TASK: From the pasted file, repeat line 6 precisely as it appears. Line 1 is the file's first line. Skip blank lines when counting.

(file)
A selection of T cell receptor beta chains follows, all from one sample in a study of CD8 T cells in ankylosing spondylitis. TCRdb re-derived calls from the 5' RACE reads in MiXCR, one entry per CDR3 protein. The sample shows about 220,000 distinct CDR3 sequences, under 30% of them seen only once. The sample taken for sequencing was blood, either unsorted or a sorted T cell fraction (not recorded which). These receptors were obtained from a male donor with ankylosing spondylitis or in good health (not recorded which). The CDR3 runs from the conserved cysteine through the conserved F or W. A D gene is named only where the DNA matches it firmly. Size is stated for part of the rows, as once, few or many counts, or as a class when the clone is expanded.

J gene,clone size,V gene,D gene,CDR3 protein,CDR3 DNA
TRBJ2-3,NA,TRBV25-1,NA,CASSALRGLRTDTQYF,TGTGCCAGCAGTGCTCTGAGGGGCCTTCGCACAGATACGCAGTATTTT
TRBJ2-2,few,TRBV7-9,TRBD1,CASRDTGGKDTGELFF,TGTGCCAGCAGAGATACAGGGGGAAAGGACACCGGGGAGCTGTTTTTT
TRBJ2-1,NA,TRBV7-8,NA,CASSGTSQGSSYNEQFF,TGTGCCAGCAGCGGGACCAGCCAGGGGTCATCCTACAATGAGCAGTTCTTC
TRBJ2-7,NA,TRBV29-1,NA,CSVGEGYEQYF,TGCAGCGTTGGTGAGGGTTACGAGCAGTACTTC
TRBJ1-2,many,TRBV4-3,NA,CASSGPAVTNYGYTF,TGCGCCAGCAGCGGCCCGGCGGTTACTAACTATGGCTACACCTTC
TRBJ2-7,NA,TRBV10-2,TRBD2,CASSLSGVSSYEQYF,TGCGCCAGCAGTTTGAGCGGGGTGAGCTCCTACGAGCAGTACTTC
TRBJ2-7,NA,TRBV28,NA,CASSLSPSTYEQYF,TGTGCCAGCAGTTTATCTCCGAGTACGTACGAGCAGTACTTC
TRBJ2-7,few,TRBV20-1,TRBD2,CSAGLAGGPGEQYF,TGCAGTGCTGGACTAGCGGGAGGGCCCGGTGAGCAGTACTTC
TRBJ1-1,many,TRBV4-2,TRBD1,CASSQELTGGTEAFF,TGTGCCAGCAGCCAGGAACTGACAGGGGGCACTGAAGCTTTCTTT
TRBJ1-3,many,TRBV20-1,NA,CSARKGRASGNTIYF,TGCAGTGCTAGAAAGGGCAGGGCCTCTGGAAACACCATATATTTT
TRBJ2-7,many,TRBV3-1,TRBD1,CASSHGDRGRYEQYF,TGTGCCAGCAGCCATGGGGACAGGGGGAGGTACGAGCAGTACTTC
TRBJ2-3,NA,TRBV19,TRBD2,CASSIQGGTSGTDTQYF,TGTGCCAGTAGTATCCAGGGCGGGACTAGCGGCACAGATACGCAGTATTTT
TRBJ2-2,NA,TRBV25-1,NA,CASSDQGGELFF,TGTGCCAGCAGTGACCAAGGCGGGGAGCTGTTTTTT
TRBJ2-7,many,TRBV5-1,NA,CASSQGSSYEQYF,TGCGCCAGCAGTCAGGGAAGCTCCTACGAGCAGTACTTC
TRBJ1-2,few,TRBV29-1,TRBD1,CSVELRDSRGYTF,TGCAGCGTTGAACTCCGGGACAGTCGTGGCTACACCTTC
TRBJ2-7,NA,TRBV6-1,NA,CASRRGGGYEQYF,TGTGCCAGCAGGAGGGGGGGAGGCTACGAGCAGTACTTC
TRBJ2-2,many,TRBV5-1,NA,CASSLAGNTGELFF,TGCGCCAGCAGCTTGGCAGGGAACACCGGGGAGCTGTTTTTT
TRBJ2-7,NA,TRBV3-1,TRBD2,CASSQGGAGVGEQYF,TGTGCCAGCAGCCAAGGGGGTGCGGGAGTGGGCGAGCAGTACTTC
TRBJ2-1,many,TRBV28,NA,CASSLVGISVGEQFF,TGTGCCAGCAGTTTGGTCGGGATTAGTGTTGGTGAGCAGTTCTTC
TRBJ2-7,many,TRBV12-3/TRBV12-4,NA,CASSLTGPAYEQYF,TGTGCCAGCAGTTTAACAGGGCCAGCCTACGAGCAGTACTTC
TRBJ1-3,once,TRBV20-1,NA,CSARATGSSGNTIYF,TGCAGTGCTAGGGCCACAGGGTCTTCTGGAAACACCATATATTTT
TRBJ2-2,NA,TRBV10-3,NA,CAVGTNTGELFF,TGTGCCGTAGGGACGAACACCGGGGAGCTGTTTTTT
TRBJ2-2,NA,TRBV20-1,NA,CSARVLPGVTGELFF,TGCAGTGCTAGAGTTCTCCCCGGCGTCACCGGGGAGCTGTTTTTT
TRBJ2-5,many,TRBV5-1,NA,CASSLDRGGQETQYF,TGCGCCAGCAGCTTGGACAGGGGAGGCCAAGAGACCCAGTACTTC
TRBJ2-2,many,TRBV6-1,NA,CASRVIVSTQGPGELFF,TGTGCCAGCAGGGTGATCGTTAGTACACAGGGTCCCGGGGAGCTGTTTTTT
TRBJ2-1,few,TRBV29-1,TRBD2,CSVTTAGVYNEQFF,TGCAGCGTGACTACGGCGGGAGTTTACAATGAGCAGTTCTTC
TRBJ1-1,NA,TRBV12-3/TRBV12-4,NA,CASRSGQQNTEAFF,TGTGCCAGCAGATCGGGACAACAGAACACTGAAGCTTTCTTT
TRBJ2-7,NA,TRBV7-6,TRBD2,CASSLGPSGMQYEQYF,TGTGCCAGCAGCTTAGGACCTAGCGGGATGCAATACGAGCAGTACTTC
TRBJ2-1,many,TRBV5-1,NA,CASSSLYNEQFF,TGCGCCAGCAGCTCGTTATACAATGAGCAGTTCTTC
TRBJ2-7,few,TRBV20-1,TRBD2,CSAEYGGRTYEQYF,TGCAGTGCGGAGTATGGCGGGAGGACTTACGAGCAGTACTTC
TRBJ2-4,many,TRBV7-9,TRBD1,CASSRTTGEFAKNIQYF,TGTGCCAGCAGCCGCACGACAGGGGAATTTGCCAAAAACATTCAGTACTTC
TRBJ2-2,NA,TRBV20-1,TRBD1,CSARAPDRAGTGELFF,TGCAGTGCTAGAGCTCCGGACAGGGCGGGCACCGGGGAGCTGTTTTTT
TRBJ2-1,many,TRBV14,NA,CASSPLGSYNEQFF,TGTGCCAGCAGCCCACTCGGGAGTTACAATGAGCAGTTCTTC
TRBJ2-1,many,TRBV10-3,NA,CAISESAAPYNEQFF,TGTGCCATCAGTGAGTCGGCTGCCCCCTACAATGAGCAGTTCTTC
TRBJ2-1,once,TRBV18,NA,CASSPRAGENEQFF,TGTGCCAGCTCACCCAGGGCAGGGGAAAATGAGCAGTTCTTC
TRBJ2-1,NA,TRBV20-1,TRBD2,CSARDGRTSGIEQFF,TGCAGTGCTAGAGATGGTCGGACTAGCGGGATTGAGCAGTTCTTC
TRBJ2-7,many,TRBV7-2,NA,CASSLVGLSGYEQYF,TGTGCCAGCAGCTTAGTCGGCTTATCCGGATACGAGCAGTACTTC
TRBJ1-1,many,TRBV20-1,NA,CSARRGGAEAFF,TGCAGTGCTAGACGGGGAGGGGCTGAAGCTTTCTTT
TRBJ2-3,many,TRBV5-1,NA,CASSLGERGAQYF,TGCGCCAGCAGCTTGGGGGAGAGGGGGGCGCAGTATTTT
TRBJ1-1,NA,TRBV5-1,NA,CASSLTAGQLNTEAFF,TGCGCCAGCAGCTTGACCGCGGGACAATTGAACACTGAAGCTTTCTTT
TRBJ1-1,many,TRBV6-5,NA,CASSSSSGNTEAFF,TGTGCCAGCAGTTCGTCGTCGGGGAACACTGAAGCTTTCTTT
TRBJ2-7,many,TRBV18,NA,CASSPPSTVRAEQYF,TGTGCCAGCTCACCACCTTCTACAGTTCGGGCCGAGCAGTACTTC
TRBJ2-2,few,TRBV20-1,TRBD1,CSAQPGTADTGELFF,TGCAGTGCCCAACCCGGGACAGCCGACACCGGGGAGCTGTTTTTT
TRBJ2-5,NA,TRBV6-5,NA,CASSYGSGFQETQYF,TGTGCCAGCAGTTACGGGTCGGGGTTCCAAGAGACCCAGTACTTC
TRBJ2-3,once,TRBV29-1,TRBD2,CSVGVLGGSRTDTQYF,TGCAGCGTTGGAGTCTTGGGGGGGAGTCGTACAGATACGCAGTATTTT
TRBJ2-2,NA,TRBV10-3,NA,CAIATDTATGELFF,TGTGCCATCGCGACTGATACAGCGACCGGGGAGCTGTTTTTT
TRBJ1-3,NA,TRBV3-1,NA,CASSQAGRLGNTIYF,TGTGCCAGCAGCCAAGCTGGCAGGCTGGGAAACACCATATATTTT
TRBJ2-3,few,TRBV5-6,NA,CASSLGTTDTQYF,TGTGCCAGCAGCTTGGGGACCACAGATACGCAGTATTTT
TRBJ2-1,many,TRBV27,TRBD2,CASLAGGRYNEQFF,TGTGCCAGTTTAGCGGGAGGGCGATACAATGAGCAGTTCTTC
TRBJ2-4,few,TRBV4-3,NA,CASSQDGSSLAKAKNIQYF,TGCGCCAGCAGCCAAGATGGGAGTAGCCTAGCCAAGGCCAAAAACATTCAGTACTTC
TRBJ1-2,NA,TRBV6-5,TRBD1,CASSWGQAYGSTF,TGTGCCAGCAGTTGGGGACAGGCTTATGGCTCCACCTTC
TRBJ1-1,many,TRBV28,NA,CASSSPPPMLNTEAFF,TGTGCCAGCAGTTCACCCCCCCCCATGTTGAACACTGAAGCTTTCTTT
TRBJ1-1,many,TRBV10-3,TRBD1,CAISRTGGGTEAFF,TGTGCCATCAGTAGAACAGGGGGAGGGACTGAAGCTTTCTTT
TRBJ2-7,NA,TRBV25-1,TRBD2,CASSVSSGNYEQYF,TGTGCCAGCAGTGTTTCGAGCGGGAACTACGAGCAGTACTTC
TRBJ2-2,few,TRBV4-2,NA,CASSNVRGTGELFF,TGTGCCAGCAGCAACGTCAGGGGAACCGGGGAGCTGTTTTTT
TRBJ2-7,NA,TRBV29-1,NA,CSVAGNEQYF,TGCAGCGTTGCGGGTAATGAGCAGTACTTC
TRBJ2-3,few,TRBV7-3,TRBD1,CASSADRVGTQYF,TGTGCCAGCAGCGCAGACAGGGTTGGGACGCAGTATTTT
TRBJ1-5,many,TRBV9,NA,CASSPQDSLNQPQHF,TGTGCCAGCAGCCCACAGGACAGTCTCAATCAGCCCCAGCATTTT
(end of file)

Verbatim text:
TRBJ2-7,NA,TRBV29-1,NA,CSVGEGYEQYF,TGCAGCGTTGGTGAGGGTTACGAGCAGTACTTC